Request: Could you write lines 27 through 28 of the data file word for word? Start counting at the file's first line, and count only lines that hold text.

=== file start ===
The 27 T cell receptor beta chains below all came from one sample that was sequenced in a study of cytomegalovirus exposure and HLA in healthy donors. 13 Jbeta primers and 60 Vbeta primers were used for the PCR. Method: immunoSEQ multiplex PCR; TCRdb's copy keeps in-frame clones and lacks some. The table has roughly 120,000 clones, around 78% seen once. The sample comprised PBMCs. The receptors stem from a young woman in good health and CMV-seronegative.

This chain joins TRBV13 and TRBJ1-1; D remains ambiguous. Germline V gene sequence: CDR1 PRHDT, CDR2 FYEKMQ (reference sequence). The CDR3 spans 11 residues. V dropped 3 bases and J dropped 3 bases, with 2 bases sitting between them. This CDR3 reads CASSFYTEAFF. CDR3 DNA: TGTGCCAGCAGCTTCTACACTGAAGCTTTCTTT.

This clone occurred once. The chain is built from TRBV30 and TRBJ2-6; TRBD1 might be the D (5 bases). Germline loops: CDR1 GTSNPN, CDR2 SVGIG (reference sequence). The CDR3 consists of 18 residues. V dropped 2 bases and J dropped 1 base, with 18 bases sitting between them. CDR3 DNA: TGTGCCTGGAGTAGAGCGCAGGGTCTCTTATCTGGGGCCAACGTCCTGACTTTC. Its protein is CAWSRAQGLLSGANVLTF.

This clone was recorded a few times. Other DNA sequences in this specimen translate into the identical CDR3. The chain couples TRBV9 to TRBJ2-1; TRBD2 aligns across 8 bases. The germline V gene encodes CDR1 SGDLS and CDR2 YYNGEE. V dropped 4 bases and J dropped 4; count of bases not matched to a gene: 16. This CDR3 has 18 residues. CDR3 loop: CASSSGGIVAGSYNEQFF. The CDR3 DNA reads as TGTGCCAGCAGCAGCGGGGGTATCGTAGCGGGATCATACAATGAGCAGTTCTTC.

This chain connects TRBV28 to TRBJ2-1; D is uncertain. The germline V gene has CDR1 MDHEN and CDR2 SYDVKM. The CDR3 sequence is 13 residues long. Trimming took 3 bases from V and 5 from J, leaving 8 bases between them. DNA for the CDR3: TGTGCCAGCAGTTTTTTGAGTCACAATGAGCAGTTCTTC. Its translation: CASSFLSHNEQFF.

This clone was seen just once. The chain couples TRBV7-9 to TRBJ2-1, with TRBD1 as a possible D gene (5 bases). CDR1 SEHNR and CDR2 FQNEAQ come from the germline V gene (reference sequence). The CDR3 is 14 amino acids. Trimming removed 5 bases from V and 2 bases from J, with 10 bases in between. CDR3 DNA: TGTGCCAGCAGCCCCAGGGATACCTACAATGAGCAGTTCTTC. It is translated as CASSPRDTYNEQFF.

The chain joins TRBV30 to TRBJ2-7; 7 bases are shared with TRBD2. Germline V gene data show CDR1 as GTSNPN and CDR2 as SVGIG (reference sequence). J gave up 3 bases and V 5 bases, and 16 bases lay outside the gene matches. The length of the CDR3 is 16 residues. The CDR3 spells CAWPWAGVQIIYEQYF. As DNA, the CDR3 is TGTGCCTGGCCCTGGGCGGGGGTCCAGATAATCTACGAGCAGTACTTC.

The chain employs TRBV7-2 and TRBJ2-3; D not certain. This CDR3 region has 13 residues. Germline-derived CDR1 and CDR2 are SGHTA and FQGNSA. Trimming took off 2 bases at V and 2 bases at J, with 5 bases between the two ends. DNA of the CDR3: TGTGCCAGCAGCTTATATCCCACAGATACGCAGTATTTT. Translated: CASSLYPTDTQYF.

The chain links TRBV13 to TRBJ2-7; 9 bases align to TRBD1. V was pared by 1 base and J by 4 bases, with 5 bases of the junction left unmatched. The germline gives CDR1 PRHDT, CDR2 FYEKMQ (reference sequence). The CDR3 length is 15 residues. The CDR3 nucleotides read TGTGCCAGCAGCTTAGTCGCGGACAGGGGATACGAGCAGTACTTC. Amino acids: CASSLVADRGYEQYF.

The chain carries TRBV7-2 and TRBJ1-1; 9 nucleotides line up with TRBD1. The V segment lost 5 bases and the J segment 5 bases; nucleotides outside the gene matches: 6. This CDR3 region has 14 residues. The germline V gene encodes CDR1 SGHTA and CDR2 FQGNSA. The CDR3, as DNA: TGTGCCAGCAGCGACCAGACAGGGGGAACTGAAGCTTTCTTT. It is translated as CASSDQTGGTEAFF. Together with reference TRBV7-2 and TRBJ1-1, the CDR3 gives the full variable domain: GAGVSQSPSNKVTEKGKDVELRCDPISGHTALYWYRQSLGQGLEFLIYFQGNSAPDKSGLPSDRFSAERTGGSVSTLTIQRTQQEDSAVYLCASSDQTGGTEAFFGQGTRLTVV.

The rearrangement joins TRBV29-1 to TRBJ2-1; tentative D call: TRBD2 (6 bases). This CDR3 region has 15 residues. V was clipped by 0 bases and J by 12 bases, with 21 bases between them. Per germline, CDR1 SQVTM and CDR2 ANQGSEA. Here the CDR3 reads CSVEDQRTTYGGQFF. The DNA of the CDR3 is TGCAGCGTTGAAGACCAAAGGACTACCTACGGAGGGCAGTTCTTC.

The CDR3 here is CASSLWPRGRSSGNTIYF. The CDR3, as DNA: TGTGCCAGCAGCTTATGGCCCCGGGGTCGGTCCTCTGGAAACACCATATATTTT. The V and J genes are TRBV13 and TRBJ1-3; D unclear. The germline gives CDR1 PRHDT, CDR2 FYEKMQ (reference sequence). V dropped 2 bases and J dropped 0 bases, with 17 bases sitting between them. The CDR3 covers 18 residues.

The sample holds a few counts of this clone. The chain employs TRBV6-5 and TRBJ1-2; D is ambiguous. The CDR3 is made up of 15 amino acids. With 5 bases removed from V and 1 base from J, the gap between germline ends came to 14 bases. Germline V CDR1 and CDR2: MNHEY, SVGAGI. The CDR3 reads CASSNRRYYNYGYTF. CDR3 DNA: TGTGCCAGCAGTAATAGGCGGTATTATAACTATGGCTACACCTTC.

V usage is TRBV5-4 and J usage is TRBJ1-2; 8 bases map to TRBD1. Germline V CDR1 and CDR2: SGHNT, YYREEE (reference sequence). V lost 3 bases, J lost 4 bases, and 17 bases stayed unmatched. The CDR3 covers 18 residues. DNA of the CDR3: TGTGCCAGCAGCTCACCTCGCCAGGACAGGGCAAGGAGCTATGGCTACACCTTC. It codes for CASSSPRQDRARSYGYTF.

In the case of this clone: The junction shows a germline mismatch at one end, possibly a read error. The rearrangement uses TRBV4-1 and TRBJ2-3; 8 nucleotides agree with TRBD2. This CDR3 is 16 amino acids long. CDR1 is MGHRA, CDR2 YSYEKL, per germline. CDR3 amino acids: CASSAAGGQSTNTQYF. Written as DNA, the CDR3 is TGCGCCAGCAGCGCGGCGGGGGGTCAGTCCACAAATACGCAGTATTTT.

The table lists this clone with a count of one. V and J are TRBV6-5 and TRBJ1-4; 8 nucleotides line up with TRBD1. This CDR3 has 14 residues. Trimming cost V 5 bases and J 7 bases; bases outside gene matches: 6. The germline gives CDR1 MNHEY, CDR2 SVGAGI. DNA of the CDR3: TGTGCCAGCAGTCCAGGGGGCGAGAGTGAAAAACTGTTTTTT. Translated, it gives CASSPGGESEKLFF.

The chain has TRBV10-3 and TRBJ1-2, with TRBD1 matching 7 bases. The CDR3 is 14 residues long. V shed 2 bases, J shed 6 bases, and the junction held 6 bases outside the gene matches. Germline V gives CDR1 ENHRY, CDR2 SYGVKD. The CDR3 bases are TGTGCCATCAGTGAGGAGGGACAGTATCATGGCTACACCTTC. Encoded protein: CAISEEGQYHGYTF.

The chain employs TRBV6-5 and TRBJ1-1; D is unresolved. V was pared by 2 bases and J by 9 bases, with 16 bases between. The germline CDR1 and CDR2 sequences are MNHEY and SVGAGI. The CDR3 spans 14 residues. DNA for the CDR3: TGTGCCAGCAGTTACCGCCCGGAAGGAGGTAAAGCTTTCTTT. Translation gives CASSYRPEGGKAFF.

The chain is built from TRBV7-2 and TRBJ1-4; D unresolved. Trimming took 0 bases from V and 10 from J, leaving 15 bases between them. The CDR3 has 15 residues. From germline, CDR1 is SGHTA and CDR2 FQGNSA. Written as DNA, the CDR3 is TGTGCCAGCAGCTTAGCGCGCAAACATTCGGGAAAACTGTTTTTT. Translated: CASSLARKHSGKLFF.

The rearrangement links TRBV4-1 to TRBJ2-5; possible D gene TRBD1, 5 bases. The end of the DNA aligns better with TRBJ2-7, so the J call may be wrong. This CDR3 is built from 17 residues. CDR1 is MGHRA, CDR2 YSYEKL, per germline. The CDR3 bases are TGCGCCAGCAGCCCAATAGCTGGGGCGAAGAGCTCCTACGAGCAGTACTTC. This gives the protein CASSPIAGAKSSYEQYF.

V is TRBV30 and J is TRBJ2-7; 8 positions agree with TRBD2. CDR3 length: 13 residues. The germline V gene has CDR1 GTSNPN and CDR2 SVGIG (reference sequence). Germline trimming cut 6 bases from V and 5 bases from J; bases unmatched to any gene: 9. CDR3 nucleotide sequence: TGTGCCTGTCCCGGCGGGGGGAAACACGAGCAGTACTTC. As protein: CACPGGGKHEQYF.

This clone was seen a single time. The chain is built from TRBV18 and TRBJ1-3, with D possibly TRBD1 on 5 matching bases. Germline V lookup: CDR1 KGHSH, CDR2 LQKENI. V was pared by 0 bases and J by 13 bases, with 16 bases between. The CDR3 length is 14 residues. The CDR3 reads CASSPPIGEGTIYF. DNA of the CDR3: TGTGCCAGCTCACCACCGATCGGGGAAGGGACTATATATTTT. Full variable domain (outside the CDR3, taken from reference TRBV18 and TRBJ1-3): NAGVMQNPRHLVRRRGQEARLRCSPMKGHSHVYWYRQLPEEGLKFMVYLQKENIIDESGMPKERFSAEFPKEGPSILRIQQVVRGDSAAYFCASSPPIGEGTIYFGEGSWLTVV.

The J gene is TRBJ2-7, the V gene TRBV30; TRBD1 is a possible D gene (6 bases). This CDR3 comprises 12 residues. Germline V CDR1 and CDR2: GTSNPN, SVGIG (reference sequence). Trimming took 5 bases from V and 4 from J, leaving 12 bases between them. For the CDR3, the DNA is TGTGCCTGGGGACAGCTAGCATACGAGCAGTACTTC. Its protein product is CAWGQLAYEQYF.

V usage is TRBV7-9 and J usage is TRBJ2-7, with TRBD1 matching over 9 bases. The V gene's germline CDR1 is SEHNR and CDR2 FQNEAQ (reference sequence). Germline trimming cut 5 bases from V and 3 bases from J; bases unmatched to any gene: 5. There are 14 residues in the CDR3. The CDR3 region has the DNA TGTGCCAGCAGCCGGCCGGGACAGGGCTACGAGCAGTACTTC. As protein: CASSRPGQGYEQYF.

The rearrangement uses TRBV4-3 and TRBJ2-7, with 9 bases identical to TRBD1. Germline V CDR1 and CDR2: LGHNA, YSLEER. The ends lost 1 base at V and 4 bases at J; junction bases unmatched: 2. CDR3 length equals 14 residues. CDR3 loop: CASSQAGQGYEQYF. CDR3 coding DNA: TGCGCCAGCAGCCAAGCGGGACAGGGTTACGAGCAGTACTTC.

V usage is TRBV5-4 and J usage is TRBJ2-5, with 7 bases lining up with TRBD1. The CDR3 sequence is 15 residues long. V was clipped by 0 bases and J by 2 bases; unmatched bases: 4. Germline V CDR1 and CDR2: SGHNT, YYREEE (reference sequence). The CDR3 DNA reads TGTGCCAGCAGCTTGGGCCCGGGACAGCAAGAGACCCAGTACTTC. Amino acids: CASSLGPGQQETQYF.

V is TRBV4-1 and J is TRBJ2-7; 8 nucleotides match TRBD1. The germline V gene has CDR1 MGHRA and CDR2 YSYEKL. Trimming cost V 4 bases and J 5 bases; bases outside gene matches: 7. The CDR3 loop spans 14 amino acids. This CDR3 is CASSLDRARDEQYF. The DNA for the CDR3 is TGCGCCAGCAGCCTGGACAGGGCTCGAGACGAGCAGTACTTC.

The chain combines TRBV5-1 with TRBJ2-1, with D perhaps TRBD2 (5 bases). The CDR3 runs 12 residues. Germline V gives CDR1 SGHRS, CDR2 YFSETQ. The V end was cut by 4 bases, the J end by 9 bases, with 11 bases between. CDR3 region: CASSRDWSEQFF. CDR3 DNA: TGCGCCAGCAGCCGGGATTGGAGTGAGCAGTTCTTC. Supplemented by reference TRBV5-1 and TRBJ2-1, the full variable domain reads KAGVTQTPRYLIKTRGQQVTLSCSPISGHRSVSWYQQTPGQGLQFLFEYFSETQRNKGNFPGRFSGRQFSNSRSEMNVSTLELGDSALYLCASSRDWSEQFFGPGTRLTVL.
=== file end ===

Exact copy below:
V is TRBV4-1 and J is TRBJ2-7; 8 nucleotides match TRBD1. The germline V gene has CDR1 MGHRA and CDR2 YSYEKL. Trimming cost V 4 bases and J 5 bases; bases outside gene matches: 7. The CDR3 loop spans 14 amino acids. This CDR3 is CASSLDRARDEQYF. The DNA for the CDR3 is TGCGCCAGCAGCCTGGACAGGGCTCGAGACGAGCAGTACTTC.

The chain combines TRBV5-1 with TRBJ2-1, with D perhaps TRBD2 (5 bases). The CDR3 runs 12 residues. Germline V gives CDR1 SGHRS, CDR2 YFSETQ. The V end was cut by 4 bases, the J end by 9 bases, with 11 bases between. CDR3 region: CASSRDWSEQFF. CDR3 DNA: TGCGCCAGCAGCCGGGATTGGAGTGAGCAGTTCTTC. Supplemented by reference TRBV5-1 and TRBJ2-1, the full variable domain reads KAGVTQTPRYLIKTRGQQVTLSCSPISGHRSVSWYQQTPGQGLQFLFEYFSETQRNKGNFPGRFSGRQFSNSRSEMNVSTLELGDSALYLCASSRDWSEQFFGPGTRLTVL.